September 5, 2010

Manatee is hanging out near the Hatteras Inlet ferry docks

By JORDAN TOMBERLIN




According to U.S. Coast Guard records, a manatee was spotted this morning at 10:05 a.m. at the ferry docks in Hatteras. 

While few folks have actually seen the manatee, it is rumored to be swimming around between the Coast Guard station at Hatteras Inlet, where it was spotted this morning, and Hatteras Landing.

The manatee, a very large, very gentle ocean mammal is almost exclusively found in warmer, tropical and sub-tropical waters, but, according to Lou Browning, a local wildlife rehabilitator. He said it’s not terribly uncommon to spot them every now and again in Hatteras.

“It’s not that rare that they pass through here,” he said, noting that for quite some time, there was a manatee that would come and hang out each year around the southern tip of Hatteras. 

Browning said that manatees seem to like the southern end of Hatteras—in particular, they seem to like the sound between the Coast Guard station and Lee Robinson General Store—perhaps because of the warmer water, the topography of the bottom, or the presence of a certain kind of grass that the herbivorous creatures enjoy.

But, regardless of his (or her) reason for visiting Hatteras, on thing seems clear—the manatee has picked a rather precarious hide-out.

Boat traffic is always a peril to the manatee. While quite intelligent, manatees are also extremely curious, and, perhaps most detrimentally, extremely slow swimmers.  The constant ferry traffic, not to mention the hundreds of other boats that traverse that channel and fish the sound, could prove very dangerous for the gentle “sea cow.”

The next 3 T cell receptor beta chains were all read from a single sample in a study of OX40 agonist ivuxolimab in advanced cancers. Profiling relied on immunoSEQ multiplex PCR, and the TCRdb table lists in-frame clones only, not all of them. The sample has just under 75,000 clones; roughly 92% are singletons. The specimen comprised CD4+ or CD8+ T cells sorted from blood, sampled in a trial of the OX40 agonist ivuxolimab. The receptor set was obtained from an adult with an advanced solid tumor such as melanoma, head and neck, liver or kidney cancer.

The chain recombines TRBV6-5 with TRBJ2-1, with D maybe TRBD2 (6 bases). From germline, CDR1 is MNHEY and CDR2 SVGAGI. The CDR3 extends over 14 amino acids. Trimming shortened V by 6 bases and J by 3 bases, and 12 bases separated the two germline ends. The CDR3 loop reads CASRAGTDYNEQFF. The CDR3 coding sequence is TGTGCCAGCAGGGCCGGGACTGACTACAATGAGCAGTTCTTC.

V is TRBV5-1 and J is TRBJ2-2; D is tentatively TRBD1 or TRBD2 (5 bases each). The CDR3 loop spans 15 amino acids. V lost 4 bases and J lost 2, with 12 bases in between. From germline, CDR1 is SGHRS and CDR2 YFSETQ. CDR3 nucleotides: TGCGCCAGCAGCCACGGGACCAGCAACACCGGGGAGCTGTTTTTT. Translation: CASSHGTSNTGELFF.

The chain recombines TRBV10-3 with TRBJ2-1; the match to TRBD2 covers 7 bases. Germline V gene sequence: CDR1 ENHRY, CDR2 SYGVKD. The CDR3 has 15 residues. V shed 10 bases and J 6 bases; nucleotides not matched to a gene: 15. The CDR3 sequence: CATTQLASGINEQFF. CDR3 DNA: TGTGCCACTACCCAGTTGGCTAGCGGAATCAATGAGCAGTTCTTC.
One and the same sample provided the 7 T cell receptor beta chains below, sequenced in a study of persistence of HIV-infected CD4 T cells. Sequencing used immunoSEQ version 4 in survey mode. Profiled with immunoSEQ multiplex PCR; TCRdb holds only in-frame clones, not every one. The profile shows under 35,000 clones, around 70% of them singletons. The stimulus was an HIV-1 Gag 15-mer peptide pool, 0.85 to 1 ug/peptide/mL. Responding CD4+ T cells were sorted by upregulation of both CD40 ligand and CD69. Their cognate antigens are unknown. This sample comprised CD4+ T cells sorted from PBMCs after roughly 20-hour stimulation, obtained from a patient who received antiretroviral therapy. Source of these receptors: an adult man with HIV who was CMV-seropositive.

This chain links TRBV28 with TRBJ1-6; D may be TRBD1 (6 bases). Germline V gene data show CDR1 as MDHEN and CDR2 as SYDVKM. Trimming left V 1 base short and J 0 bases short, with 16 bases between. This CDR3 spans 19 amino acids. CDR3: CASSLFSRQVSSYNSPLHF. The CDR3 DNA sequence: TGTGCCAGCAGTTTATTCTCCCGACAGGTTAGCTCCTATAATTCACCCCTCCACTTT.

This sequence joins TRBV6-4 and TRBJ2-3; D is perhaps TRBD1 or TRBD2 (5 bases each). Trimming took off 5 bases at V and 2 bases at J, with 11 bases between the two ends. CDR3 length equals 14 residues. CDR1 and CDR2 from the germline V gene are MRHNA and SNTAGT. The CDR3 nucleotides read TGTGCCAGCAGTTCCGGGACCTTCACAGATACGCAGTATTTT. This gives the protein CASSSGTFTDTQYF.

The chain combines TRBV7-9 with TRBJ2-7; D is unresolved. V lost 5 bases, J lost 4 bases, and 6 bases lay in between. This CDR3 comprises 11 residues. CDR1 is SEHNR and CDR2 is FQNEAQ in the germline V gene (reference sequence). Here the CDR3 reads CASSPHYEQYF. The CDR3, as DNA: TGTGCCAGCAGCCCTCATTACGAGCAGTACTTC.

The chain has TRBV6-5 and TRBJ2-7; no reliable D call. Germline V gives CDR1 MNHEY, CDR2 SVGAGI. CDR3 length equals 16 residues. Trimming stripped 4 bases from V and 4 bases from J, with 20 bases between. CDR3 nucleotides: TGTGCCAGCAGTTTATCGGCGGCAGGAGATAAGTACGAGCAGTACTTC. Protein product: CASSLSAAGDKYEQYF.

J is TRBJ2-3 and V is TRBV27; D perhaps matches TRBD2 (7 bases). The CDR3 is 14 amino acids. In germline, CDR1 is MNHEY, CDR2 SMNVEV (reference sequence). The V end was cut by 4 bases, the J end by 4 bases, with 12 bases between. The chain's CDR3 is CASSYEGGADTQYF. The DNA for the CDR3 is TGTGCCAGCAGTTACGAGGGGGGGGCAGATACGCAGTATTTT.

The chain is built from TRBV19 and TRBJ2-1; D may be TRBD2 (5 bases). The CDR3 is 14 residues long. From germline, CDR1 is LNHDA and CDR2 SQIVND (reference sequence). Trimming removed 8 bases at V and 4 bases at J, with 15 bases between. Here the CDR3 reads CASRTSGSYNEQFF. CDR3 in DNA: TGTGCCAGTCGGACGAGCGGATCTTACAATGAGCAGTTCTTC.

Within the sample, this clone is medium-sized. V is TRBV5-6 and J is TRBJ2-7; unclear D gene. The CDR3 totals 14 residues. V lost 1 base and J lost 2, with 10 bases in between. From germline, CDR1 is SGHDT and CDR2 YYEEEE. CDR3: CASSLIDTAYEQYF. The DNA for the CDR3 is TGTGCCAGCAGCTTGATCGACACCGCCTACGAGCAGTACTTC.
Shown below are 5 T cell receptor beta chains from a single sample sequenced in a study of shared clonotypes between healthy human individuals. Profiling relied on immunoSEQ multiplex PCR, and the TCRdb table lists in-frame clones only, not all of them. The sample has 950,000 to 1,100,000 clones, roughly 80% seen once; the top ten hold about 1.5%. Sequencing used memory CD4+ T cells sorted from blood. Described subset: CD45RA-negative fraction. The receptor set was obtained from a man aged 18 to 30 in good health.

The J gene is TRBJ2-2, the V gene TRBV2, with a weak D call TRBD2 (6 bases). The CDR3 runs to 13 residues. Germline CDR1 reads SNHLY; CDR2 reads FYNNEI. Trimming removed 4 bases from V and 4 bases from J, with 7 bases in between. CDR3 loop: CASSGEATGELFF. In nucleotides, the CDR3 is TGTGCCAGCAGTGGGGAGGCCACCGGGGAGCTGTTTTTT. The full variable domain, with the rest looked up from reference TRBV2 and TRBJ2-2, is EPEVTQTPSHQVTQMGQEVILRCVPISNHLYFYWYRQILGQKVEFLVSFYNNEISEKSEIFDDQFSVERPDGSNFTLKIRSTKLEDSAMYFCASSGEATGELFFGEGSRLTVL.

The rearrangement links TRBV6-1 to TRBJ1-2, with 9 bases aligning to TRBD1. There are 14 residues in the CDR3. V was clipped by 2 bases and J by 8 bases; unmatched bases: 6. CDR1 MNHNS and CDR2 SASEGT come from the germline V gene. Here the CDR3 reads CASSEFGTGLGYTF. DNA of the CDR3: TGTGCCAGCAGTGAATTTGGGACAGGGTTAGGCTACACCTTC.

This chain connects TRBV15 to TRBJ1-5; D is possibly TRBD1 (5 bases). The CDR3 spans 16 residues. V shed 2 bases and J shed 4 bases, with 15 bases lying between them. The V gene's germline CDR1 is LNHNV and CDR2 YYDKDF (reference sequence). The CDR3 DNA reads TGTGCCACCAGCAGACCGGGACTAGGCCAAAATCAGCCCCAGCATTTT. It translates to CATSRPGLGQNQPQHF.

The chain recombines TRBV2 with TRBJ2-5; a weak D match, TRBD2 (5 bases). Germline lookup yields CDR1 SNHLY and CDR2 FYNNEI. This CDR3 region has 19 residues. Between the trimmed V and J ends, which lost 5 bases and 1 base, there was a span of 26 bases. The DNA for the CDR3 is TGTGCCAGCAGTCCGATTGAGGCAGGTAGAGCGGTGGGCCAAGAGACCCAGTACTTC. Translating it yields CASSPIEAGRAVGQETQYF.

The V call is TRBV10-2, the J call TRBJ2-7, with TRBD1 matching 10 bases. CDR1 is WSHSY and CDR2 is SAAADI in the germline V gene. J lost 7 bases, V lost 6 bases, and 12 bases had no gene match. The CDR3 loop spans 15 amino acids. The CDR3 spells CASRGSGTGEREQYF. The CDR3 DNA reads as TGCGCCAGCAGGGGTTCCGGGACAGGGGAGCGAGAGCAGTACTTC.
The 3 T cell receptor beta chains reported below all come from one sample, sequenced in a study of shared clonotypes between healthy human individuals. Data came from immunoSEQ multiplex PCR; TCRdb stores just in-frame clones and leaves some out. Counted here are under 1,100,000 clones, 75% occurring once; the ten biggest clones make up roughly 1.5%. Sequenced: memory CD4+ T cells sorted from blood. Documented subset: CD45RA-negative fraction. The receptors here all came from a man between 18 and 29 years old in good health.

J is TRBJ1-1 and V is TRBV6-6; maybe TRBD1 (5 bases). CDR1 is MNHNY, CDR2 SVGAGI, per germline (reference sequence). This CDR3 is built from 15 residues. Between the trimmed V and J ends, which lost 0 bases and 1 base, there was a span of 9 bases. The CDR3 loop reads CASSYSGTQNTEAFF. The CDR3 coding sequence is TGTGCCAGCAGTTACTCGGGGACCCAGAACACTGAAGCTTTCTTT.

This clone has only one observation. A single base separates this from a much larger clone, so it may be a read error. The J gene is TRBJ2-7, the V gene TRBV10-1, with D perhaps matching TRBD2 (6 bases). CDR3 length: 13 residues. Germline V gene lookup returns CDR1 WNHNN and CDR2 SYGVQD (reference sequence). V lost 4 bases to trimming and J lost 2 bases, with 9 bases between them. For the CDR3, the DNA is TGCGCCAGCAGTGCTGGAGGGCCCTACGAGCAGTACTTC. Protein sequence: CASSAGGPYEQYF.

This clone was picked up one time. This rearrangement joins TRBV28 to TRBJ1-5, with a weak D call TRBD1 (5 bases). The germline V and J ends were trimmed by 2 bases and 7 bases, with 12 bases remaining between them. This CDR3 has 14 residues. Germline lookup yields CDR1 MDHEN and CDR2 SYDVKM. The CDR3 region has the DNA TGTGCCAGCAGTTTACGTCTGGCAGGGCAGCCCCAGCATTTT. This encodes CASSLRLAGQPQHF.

And that seems to be the biggest concern for the government entities in Hatteras.

The ferry captains have been instructed to proceed very slowly and very cautiously in and out of the area, and the boats have lookouts on each corner, keeping an eye out for the manatee. In addition, the Coast Guard was planning to issue a marine broadcast later today to alert boaters to the presence of the manatee and urge them to exercise caution when going in and out of the docks and when using the channel.

According to Browning, that’s about all we can do to protect the creature, which is federally protected as an endangered species.  Because it’s not considered a stranding, it’s not injured or otherwise in need of care, and it’s certainly not breaking any rules, the only thing that can be done is to make as many people aware of its presence as possible and hope that they will be cautious.

For more information on manatees, here’s a good place to start: http://www.savethemanatee.org/manfcts.htm





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